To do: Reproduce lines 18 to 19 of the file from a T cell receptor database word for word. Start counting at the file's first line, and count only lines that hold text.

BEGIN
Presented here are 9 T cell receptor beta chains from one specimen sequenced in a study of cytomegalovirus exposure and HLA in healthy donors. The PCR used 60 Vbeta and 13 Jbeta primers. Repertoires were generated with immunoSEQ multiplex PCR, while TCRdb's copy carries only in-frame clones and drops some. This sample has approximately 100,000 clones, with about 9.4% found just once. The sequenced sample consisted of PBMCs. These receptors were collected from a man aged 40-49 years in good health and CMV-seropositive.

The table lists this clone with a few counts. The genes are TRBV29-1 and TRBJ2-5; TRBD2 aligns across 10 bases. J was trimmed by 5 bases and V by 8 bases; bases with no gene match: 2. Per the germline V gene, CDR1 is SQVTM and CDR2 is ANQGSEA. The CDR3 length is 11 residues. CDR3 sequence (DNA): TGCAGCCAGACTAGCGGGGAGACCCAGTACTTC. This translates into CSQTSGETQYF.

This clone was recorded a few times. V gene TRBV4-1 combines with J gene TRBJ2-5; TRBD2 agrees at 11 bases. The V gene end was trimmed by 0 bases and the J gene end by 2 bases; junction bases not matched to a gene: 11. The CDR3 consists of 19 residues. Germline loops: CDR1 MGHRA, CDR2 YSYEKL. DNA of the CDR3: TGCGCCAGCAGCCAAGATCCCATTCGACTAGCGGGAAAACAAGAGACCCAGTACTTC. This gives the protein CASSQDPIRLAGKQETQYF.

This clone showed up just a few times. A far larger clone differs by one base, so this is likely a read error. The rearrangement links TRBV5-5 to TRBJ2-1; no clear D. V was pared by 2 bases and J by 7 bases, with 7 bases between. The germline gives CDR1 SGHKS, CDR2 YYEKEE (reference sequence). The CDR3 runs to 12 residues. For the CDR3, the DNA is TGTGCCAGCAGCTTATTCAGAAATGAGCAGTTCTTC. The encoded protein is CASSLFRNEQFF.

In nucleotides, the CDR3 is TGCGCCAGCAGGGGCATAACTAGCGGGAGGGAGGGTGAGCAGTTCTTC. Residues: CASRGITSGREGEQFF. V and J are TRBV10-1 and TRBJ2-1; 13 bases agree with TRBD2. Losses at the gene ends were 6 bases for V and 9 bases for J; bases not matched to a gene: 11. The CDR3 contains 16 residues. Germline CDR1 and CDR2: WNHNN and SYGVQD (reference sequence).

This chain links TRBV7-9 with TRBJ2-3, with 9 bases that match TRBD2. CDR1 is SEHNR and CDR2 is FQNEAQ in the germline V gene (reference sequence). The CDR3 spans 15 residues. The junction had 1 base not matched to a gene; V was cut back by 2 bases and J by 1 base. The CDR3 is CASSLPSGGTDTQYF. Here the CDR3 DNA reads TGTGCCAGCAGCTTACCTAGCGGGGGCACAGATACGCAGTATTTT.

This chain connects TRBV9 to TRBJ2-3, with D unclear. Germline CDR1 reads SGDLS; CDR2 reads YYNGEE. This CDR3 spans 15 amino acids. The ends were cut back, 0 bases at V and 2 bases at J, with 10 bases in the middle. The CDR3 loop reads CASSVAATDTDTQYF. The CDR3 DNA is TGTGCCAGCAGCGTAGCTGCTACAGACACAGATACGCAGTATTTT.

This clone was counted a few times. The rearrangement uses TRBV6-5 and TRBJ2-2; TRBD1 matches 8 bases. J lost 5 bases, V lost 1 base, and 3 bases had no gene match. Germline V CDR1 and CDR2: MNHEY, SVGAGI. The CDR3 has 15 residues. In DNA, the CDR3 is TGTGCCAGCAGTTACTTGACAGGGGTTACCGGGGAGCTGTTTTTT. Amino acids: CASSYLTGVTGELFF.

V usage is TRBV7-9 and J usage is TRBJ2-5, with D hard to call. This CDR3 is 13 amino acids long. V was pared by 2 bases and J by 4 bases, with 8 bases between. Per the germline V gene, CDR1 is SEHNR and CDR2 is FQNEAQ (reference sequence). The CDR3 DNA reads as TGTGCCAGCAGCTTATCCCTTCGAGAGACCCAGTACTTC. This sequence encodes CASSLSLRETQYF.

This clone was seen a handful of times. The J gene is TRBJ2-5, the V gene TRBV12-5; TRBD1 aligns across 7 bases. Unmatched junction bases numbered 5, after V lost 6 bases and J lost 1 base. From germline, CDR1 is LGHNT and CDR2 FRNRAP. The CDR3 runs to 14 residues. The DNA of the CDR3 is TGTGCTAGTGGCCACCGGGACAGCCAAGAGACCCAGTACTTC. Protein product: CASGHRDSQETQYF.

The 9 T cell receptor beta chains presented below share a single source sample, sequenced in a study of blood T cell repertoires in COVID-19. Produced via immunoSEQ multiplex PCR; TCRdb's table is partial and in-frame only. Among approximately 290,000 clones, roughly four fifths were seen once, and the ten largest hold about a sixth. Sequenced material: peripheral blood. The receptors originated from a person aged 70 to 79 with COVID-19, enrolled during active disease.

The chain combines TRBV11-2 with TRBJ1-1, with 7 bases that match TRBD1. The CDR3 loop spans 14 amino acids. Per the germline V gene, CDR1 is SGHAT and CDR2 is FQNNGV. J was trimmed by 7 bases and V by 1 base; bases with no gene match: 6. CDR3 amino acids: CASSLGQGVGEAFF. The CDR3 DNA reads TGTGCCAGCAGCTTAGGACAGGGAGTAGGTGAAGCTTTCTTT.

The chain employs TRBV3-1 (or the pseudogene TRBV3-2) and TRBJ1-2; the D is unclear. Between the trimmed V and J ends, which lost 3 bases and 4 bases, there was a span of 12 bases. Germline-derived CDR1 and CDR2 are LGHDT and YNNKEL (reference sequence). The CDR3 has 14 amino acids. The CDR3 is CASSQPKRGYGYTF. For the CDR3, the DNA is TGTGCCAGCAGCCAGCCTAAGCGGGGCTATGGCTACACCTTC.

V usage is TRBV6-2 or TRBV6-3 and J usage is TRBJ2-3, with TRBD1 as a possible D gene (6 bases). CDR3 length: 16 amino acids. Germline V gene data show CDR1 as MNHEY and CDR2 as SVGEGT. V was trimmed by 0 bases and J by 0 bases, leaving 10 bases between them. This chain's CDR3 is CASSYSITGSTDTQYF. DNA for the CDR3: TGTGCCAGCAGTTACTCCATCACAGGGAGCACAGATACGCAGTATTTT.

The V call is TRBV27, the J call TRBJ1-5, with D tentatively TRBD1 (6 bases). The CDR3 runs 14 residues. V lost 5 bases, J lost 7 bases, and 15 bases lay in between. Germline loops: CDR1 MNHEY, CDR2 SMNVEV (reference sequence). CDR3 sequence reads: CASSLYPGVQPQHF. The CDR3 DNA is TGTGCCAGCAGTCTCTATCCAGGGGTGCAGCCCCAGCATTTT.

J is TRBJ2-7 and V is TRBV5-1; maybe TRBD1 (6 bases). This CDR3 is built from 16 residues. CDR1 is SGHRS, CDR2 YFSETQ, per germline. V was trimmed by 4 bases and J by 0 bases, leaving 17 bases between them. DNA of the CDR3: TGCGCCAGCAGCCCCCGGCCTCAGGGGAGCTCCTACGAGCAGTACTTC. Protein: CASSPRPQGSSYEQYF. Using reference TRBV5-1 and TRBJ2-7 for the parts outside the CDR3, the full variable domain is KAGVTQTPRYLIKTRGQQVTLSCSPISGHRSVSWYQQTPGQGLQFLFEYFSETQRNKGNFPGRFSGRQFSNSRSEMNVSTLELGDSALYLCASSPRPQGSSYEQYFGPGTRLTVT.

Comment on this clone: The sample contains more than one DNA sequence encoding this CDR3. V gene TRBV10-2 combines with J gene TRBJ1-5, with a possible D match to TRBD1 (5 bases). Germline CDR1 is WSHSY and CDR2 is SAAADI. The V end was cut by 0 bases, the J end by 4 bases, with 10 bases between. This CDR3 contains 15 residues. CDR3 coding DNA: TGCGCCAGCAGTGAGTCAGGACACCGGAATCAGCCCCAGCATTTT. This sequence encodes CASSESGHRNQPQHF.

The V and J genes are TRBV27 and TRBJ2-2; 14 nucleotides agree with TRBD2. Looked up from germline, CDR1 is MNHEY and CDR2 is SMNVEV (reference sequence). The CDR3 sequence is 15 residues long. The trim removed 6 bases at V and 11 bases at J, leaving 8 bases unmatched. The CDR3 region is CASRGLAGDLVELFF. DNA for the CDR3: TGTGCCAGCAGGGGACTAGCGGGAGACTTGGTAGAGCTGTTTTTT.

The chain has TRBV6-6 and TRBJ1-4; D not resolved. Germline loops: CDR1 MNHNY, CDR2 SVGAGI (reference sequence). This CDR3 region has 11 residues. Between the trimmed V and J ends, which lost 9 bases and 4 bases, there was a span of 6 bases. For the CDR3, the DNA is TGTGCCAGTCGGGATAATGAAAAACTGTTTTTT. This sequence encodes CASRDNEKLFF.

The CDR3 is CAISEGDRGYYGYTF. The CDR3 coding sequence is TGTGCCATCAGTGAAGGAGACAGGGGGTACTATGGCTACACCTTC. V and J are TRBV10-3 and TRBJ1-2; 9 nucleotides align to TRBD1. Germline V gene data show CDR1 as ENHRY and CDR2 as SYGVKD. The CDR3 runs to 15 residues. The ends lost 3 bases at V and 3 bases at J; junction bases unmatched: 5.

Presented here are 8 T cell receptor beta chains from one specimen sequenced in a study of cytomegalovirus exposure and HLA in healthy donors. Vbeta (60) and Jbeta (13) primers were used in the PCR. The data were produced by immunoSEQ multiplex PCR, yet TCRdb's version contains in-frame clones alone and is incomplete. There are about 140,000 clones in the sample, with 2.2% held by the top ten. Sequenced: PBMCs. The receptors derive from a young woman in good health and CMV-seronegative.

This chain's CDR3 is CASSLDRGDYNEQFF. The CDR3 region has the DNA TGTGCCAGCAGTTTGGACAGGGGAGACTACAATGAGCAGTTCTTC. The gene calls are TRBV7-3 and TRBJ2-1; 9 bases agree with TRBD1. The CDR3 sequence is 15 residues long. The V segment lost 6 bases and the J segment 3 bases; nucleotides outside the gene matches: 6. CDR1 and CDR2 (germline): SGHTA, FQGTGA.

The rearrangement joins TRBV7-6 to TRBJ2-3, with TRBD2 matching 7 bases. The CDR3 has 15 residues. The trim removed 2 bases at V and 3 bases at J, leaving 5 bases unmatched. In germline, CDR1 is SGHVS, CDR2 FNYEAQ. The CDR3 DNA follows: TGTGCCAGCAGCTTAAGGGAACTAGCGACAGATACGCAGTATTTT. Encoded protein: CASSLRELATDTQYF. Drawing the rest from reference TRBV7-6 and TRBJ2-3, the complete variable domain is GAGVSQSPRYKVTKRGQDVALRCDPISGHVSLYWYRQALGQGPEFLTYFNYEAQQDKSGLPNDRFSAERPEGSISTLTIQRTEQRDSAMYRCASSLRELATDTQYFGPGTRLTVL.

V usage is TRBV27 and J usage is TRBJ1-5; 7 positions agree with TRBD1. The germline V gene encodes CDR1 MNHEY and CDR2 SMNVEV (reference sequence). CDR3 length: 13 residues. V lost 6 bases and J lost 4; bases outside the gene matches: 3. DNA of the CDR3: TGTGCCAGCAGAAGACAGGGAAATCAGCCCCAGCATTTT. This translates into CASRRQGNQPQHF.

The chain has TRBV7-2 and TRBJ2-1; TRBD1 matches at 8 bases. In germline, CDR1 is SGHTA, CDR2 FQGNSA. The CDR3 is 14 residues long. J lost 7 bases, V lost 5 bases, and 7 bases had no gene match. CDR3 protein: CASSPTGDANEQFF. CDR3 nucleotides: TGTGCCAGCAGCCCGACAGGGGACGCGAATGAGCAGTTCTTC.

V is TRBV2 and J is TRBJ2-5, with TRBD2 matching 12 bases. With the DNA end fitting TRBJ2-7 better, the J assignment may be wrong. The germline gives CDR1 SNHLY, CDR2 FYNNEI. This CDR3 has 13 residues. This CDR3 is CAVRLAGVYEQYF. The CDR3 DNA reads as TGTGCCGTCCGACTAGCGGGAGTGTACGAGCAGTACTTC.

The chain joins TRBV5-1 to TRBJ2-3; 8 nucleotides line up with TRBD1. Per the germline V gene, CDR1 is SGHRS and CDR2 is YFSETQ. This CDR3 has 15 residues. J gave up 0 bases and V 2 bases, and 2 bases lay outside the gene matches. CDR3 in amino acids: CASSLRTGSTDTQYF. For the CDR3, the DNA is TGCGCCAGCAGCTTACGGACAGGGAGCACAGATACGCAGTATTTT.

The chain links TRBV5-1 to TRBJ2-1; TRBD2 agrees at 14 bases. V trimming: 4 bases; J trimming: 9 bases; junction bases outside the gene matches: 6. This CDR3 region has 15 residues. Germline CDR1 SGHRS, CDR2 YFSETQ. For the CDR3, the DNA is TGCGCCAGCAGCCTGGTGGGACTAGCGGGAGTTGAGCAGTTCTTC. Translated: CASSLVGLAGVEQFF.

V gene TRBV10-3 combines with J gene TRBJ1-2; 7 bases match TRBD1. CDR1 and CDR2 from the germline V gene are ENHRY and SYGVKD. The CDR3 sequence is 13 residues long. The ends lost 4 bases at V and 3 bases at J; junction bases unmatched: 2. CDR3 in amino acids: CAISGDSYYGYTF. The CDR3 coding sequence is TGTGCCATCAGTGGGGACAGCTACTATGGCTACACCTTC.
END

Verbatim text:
The V and J genes are TRBV27 and TRBJ2-2; 14 nucleotides agree with TRBD2. Looked up from germline, CDR1 is MNHEY and CDR2 is SMNVEV (reference sequence). The CDR3 sequence is 15 residues long. The trim removed 6 bases at V and 11 bases at J, leaving 8 bases unmatched. The CDR3 region is CASRGLAGDLVELFF. DNA for the CDR3: TGTGCCAGCAGGGGACTAGCGGGAGACTTGGTAGAGCTGTTTTTT.

The chain has TRBV6-6 and TRBJ1-4; D not resolved. Germline loops: CDR1 MNHNY, CDR2 SVGAGI (reference sequence). This CDR3 region has 11 residues. Between the trimmed V and J ends, which lost 9 bases and 4 bases, there was a span of 6 bases. For the CDR3, the DNA is TGTGCCAGTCGGGATAATGAAAAACTGTTTTTT. This sequence encodes CASRDNEKLFF.